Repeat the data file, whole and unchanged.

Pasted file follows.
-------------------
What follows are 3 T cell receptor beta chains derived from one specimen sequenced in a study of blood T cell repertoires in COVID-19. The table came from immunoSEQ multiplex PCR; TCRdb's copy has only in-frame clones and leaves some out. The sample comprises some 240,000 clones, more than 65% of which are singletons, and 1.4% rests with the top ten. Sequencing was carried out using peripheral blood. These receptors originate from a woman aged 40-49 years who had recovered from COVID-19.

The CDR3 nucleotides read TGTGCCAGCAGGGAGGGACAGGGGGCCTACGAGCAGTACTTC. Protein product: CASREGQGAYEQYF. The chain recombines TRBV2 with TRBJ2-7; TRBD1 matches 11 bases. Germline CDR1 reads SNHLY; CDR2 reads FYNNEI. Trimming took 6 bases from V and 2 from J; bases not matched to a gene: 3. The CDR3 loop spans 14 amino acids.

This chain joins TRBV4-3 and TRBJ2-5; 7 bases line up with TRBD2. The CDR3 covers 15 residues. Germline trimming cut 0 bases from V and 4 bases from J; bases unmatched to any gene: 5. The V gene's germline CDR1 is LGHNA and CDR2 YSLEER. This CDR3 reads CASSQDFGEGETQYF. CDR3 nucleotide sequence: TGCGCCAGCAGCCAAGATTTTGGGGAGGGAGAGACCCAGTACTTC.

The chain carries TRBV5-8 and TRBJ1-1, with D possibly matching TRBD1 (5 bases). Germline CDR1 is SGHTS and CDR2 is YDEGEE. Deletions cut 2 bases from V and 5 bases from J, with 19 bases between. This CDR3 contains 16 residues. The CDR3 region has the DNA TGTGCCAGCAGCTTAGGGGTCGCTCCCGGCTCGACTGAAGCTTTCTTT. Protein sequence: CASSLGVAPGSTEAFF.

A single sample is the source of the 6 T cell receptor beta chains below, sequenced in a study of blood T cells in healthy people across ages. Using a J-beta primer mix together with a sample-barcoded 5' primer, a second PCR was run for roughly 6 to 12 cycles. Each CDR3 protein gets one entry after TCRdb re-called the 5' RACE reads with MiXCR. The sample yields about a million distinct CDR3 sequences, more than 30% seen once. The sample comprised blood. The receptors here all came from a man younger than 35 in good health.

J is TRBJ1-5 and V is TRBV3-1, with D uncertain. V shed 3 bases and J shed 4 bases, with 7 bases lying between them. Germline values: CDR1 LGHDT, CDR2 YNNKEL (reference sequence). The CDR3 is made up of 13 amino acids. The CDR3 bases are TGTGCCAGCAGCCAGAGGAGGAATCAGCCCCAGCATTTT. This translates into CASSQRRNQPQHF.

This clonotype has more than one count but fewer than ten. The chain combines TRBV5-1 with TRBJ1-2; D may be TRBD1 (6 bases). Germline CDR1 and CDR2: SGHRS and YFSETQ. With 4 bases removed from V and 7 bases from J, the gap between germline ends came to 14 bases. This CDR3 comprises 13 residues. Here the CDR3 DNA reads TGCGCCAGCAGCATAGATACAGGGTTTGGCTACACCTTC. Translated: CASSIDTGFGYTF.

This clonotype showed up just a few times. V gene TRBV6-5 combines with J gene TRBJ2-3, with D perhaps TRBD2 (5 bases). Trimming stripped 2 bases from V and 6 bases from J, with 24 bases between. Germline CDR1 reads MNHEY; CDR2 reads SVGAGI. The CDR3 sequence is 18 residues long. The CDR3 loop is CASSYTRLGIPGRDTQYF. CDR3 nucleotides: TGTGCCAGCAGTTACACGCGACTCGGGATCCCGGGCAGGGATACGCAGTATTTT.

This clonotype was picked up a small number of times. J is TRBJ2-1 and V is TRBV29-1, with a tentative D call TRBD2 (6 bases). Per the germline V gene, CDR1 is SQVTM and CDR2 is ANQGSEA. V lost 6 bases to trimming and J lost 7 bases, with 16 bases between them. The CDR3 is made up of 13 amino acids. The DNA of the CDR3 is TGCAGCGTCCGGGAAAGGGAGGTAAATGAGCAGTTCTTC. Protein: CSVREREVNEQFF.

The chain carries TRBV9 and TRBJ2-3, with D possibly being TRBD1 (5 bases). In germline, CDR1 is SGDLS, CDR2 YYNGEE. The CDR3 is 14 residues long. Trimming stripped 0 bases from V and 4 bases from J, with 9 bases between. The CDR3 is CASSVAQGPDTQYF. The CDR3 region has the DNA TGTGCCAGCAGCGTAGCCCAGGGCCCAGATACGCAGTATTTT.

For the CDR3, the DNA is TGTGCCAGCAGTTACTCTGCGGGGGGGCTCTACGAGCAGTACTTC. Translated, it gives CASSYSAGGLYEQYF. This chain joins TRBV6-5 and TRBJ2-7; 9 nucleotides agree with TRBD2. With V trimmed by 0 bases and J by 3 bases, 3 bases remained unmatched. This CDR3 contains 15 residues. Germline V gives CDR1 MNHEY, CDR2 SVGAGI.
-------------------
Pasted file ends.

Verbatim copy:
What follows are 3 T cell receptor beta chains derived from one specimen sequenced in a study of blood T cell repertoires in COVID-19. The table came from immunoSEQ multiplex PCR; TCRdb's copy has only in-frame clones and leaves some out. The sample comprises some 240,000 clones, more than 65% of which are singletons, and 1.4% rests with the top ten. Sequencing was carried out using peripheral blood. These receptors originate from a woman aged 40-49 years who had recovered from COVID-19.

The CDR3 nucleotides read TGTGCCAGCAGGGAGGGACAGGGGGCCTACGAGCAGTACTTC. Protein product: CASREGQGAYEQYF. The chain recombines TRBV2 with TRBJ2-7; TRBD1 matches 11 bases. Germline CDR1 reads SNHLY; CDR2 reads FYNNEI. Trimming took 6 bases from V and 2 from J; bases not matched to a gene: 3. The CDR3 loop spans 14 amino acids.

This chain joins TRBV4-3 and TRBJ2-5; 7 bases line up with TRBD2. The CDR3 covers 15 residues. Germline trimming cut 0 bases from V and 4 bases from J; bases unmatched to any gene: 5. The V gene's germline CDR1 is LGHNA and CDR2 YSLEER. This CDR3 reads CASSQDFGEGETQYF. CDR3 nucleotide sequence: TGCGCCAGCAGCCAAGATTTTGGGGAGGGAGAGACCCAGTACTTC.

The chain carries TRBV5-8 and TRBJ1-1, with D possibly matching TRBD1 (5 bases). Germline CDR1 is SGHTS and CDR2 is YDEGEE. Deletions cut 2 bases from V and 5 bases from J, with 19 bases between. This CDR3 contains 16 residues. The CDR3 region has the DNA TGTGCCAGCAGCTTAGGGGTCGCTCCCGGCTCGACTGAAGCTTTCTTT. Protein sequence: CASSLGVAPGSTEAFF.

A single sample is the source of the 6 T cell receptor beta chains below, sequenced in a study of blood T cells in healthy people across ages. Using a J-beta primer mix together with a sample-barcoded 5' primer, a second PCR was run for roughly 6 to 12 cycles. Each CDR3 protein gets one entry after TCRdb re-called the 5' RACE reads with MiXCR. The sample yields about a million distinct CDR3 sequences, more than 30% seen once. The sample comprised blood. The receptors here all came from a man younger than 35 in good health.

J is TRBJ1-5 and V is TRBV3-1, with D uncertain. V shed 3 bases and J shed 4 bases, with 7 bases lying between them. Germline values: CDR1 LGHDT, CDR2 YNNKEL (reference sequence). The CDR3 is made up of 13 amino acids. The CDR3 bases are TGTGCCAGCAGCCAGAGGAGGAATCAGCCCCAGCATTTT. This translates into CASSQRRNQPQHF.

This clonotype has more than one count but fewer than ten. The chain combines TRBV5-1 with TRBJ1-2; D may be TRBD1 (6 bases). Germline CDR1 and CDR2: SGHRS and YFSETQ. With 4 bases removed from V and 7 bases from J, the gap between germline ends came to 14 bases. This CDR3 comprises 13 residues. Here the CDR3 DNA reads TGCGCCAGCAGCATAGATACAGGGTTTGGCTACACCTTC. Translated: CASSIDTGFGYTF.

This clonotype showed up just a few times. V gene TRBV6-5 combines with J gene TRBJ2-3, with D perhaps TRBD2 (5 bases). Trimming stripped 2 bases from V and 6 bases from J, with 24 bases between. Germline CDR1 reads MNHEY; CDR2 reads SVGAGI. The CDR3 sequence is 18 residues long. The CDR3 loop is CASSYTRLGIPGRDTQYF. CDR3 nucleotides: TGTGCCAGCAGTTACACGCGACTCGGGATCCCGGGCAGGGATACGCAGTATTTT.

This clonotype was picked up a small number of times. J is TRBJ2-1 and V is TRBV29-1, with a tentative D call TRBD2 (6 bases). Per the germline V gene, CDR1 is SQVTM and CDR2 is ANQGSEA. V lost 6 bases to trimming and J lost 7 bases, with 16 bases between them. The CDR3 is made up of 13 amino acids. The DNA of the CDR3 is TGCAGCGTCCGGGAAAGGGAGGTAAATGAGCAGTTCTTC. Protein: CSVREREVNEQFF.

The chain carries TRBV9 and TRBJ2-3, with D possibly being TRBD1 (5 bases). In germline, CDR1 is SGDLS, CDR2 YYNGEE. The CDR3 is 14 residues long. Trimming stripped 0 bases from V and 4 bases from J, with 9 bases between. The CDR3 is CASSVAQGPDTQYF. The CDR3 region has the DNA TGTGCCAGCAGCGTAGCCCAGGGCCCAGATACGCAGTATTTT.

For the CDR3, the DNA is TGTGCCAGCAGTTACTCTGCGGGGGGGCTCTACGAGCAGTACTTC. Translated, it gives CASSYSAGGLYEQYF. This chain joins TRBV6-5 and TRBJ2-7; 9 nucleotides agree with TRBD2. With V trimmed by 0 bases and J by 3 bases, 3 bases remained unmatched. This CDR3 contains 15 residues. Germline V gives CDR1 MNHEY, CDR2 SVGAGI.